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Since $\Gamma$ is not one to one over the complex domain, Is it possible to define some principal values ( analogues to Principal Roots for the Root function ) so we can have a $\Gamma^{-1} (z)$ (inverse $\Gamma$ function)?

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    $\begingroup$ If $f$ is analytic, and $f'(a)\ne 0$, there is a neighborhood of $a$ where $f$ is injective. An appropriate version of the inverse function theorem tells us that $f^{-1}$ is analytic in that neighborhood. Any domain of holomorphy of this function would be an inverse of $\Gamma$. You probably want/need to specify something additional. $\endgroup$ – Andrés E. Caicedo Jan 20 '11 at 23:23
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A short sketch besides the request of Andres' for further specifications:
if you use the inverse-series for $ \Gamma(1+x)-1 $ (in Pari/GP: serreverse (gamma(1+x)-1) ) you get something like

$ f(x) = -1.73245471460*x + 5.14288192485*x^2 - 22.3588922658*x^3 + 120.586032684*x^4 $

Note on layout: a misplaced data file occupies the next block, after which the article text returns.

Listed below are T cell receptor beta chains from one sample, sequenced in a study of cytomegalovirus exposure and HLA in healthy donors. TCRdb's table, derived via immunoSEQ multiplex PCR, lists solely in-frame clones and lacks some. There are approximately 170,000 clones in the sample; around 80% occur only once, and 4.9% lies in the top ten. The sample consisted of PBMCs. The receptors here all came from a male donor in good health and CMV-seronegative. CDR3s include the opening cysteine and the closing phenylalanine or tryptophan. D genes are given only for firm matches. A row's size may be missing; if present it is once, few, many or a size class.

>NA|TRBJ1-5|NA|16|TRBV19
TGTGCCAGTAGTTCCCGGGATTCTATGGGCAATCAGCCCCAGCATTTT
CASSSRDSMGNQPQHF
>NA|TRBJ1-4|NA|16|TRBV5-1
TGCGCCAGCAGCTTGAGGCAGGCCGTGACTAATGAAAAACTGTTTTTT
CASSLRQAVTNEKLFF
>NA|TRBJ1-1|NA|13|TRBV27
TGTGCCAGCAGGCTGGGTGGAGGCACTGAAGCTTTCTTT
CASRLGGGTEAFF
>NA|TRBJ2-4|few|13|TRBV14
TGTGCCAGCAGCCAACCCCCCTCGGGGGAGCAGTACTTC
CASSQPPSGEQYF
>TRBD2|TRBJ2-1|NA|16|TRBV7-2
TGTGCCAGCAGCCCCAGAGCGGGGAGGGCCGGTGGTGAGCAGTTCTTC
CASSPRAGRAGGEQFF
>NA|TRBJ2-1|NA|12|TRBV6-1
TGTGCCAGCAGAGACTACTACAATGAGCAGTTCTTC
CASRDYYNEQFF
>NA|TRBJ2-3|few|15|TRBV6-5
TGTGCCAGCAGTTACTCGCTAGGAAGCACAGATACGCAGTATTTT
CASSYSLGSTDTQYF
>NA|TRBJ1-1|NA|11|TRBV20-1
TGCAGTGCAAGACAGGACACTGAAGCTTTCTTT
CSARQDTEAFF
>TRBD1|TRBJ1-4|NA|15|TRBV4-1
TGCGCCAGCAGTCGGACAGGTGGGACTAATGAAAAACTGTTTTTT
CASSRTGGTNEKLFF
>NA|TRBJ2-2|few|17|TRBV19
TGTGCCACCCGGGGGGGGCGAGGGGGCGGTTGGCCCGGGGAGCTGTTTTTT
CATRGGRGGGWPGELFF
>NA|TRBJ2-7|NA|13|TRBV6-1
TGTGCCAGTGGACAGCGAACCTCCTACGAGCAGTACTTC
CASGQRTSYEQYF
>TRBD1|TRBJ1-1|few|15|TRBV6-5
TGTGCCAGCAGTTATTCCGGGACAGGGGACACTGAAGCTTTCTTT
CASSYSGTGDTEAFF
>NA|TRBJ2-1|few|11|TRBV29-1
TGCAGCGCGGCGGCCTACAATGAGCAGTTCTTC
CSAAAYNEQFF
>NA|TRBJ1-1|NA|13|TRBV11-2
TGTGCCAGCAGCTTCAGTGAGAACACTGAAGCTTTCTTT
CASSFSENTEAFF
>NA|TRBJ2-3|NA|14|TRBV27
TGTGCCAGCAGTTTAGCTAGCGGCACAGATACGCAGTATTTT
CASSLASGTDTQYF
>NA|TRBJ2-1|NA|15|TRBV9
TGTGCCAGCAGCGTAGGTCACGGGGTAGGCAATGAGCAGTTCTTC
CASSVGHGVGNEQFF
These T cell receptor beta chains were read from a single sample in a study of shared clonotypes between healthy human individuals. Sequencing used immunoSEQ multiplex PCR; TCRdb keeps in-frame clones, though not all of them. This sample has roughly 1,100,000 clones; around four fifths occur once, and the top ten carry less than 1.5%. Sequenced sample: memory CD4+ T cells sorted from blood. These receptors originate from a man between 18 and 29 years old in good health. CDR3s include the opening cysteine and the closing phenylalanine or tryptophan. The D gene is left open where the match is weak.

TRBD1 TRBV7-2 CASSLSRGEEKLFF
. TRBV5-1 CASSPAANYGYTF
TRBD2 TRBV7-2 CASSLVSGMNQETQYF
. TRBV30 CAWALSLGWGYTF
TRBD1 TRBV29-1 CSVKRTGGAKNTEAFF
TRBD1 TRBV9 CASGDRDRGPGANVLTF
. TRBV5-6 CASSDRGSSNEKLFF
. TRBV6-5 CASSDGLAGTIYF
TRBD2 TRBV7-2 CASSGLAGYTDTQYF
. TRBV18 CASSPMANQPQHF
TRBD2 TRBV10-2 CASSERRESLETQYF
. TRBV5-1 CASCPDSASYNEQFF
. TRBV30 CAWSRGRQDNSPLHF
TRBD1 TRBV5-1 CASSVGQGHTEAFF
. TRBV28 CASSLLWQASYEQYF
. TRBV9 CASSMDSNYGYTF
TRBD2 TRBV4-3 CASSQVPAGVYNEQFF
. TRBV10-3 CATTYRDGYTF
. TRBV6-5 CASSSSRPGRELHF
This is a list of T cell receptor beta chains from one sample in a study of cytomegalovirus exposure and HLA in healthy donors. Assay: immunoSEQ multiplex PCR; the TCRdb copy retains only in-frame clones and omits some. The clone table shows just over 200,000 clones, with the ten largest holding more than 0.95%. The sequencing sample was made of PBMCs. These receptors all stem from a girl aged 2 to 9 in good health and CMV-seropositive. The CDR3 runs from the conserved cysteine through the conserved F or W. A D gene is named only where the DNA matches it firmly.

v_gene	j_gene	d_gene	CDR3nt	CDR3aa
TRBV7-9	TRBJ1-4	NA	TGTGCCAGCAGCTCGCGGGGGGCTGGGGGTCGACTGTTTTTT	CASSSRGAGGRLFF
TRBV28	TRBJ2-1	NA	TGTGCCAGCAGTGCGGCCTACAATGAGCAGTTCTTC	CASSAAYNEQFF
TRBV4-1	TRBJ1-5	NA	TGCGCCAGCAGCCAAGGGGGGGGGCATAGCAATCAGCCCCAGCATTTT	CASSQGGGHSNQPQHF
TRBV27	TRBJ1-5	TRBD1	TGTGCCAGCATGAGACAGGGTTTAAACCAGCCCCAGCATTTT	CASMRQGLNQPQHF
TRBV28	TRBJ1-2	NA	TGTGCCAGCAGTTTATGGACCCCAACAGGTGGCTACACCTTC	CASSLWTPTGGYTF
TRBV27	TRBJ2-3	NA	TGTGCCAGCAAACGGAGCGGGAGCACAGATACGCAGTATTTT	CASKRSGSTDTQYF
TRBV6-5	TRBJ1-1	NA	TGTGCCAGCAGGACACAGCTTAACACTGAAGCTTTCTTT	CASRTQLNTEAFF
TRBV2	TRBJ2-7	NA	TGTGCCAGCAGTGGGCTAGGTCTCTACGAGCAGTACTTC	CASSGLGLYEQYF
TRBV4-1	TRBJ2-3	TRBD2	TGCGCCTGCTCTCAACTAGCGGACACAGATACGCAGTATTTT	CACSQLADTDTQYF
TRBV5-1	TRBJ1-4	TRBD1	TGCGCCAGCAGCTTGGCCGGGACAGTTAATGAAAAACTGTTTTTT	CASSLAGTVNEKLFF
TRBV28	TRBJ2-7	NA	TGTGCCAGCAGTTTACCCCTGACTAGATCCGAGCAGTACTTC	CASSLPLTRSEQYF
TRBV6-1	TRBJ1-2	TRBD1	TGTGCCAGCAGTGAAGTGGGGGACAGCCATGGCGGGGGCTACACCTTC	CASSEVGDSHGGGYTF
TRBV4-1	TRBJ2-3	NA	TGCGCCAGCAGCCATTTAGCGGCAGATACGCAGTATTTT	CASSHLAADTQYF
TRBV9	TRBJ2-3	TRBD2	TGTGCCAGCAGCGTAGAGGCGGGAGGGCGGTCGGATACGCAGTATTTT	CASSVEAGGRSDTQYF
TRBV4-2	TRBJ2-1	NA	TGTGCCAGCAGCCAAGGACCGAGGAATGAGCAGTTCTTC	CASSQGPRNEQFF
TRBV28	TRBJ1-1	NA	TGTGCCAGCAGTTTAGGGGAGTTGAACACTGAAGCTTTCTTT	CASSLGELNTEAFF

$ - 732.743269181*x^5 + 4785.68759665*x^6 - 32793.0682929*x^7 + O(x^8) $

By 64 terms of the series it is not clear, whether the series has finite radius of convergence $ \rho $, possibly it is something like $ \rho \sim 1/9 $. If we define $ g(x) = f(x-1)+1 $ and use Euler-/Noerlund-sums for acceleration of convergence it seems we can arrive at meaningful values in a small range; examples

g(1.5)                  = 0.595332094501  // Noerlund-sum
gamma(  0.595332094501) = 1.500000000
g(1.8)                  = 0.492222531811  // Noerlund-sum
gamma(  0.492222531811) = 1.800000000
g(2.0)                  = 0.442877396485  // Noerlund-sum
gamma(  0.442877396485) = 2.000000000
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